1st NMOSD Patient Enrolls in SPHERES Observational Study

Marta Figueiredo, PhD avatar

by Marta Figueiredo, PhD |

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The SPHERES registry, an observational study to better understand the underlying mechanisms and clinical course of neuromyelitis optica spectrum disorder (NMOSD), as well as effects of current treatments, has enrolled its first patient.

SPHERES, which stands for Synergy of Prospective Health & Experimental Research for Emerging Solutions in NMOSD, is the result of a collaboration between CorEvitas, a sponsor of several registries in autoimmune and inflammatory diseases, and the Guthy-Jackson Charitable Foundation (GJCF).

The registry aims to enroll up to 800 NMOSD patients, and CorEvitas and GJCF are currently inviting sites and patients eligible to join.

“First patient enrollment is a milestone achievement in the SPHERES study to understand and improve clinical outcomes in the new era of approved NMOSD therapeutics,” Michael Yeaman, PhD, a professor of medicine at the University of California, Los Angeles, and GJCF’s chair medical adviser, said in a press release.

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“SPHERES will also facilitate quantum leaps in the field, including the GJCF Relapse Navigator to standardize relapse adjudication and severity,” Yeaman said, adding that these advances “will create new opportunities to discover and apply clinical, therapeutic and laboratory correlates in NMOSD to promote remission and improve patient lives.”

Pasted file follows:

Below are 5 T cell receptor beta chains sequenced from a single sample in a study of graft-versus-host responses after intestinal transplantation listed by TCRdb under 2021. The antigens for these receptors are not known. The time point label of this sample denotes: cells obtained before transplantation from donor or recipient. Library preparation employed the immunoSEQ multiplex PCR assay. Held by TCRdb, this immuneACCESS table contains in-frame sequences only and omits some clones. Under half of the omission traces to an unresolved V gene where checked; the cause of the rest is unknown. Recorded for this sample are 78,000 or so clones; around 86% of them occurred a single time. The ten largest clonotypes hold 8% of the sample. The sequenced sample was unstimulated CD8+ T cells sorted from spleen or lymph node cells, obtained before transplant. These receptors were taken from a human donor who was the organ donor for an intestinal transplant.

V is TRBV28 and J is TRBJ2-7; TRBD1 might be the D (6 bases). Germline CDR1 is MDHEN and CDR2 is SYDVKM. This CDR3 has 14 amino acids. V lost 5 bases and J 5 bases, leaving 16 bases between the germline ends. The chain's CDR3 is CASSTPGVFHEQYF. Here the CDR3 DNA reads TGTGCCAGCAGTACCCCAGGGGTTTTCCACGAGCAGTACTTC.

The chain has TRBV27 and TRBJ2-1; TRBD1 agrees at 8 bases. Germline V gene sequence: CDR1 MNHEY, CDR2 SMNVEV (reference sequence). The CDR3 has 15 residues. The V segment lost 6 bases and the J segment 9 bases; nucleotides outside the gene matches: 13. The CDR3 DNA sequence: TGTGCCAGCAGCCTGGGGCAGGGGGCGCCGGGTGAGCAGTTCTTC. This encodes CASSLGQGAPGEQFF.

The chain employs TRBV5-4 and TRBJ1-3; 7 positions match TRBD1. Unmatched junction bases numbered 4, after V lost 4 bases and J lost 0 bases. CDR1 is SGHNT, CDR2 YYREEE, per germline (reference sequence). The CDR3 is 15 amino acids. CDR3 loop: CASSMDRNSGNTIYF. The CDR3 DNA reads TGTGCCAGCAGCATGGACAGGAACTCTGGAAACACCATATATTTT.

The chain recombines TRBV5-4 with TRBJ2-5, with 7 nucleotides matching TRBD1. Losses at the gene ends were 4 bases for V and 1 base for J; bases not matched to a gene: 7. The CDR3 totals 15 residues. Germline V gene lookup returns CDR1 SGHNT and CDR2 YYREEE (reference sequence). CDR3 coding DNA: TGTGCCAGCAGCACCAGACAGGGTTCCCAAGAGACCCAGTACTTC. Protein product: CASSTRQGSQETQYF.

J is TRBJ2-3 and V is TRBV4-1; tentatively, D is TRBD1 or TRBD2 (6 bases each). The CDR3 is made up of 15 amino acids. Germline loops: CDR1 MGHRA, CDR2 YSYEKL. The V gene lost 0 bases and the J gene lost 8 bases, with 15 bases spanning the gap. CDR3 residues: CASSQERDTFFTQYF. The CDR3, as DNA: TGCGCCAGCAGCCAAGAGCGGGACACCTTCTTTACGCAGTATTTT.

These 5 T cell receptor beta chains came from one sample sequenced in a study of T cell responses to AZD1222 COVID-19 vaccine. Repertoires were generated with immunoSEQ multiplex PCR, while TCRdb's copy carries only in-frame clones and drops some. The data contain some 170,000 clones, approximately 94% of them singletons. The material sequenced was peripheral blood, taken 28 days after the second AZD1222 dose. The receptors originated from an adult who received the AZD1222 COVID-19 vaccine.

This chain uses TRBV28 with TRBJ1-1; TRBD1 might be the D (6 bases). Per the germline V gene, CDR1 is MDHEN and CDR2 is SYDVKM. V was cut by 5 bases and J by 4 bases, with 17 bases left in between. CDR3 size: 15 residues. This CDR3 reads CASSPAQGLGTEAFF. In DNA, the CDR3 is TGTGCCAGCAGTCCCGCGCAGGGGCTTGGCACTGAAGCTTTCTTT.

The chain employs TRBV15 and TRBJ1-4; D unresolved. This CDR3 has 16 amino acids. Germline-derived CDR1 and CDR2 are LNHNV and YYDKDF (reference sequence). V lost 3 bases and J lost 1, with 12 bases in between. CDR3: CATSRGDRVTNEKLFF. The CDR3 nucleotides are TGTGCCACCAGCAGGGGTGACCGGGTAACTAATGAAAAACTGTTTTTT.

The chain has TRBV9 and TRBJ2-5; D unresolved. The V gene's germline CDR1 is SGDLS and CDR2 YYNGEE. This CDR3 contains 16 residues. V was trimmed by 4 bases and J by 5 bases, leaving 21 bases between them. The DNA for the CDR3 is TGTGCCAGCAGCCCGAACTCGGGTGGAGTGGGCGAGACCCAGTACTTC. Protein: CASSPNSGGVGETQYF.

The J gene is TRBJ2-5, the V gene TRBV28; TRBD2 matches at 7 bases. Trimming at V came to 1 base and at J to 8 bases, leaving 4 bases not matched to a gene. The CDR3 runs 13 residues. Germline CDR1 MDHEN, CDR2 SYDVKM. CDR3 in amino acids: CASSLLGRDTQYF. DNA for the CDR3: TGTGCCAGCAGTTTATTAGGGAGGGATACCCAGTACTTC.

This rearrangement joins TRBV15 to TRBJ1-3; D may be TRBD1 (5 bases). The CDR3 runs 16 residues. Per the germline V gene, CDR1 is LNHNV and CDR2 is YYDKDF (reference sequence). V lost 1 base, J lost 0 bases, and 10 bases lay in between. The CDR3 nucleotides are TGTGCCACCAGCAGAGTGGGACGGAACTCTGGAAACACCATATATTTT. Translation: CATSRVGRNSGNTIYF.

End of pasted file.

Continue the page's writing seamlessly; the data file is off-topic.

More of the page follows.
NMOSD is a rare and potentially life-threatening autoimmune disease in which the immune system wrongly produces antibodies against proteins at the surface of nervous system-supporting cells. This causes damaging inflammation, mainly in the optic nerve and spinal cord.

The disease is estimated to affect about 15,000 people in the U.S. and hundreds of thousands around the world.

While NMOSD has been associated with significant physical and emotional disability, recent advances in diagnosis and biomarkers, as well as the approval of new treatments, offer ways to lessen or prevent patients’ disability and improve their quality of life.

SPHERES will evaluate the real-world safety and effectiveness of these therapies, treatment patterns and access, and therapy impact on life quality and patient-reported outcomes. It will also analyze potential cellular and molecular biomarkers of NMOSD.

In addition to detailed background information, clinical data and biological samples will be collected from each participant every two years.

Understanding gained with this registry is expected to help improve patient care.

CorEvitas scientists will manage and analyze the study’s data, while GJCF’s advisers will be part of the scientific steering committee and promote research, building on the insights generated by the GJCF-led CIRCLES registry.

The largest multicenter NMOSD study in the world, CIRCLES enrolled 1,100 people living with NMOSD, patients with other autoimmune or central nervous system diseases, and healthy volunteers across North America.

SPHERES is currently supported by Genentech (a Roche’s subsidiary) and by Horizon Therapeutics; other industry partners are welcomed to join the collaboration.

“We are grateful for the expertise and partnership of the GJCF in achieving this meaningful milestone and are deeply committed to advancing the understanding of neurologic diseases through real-world evidence generation,” said Jeff Greenberg, MD, CorEvitas’ chief medical officer.

To learn more about the SPHERES registry, contact CorEvitas.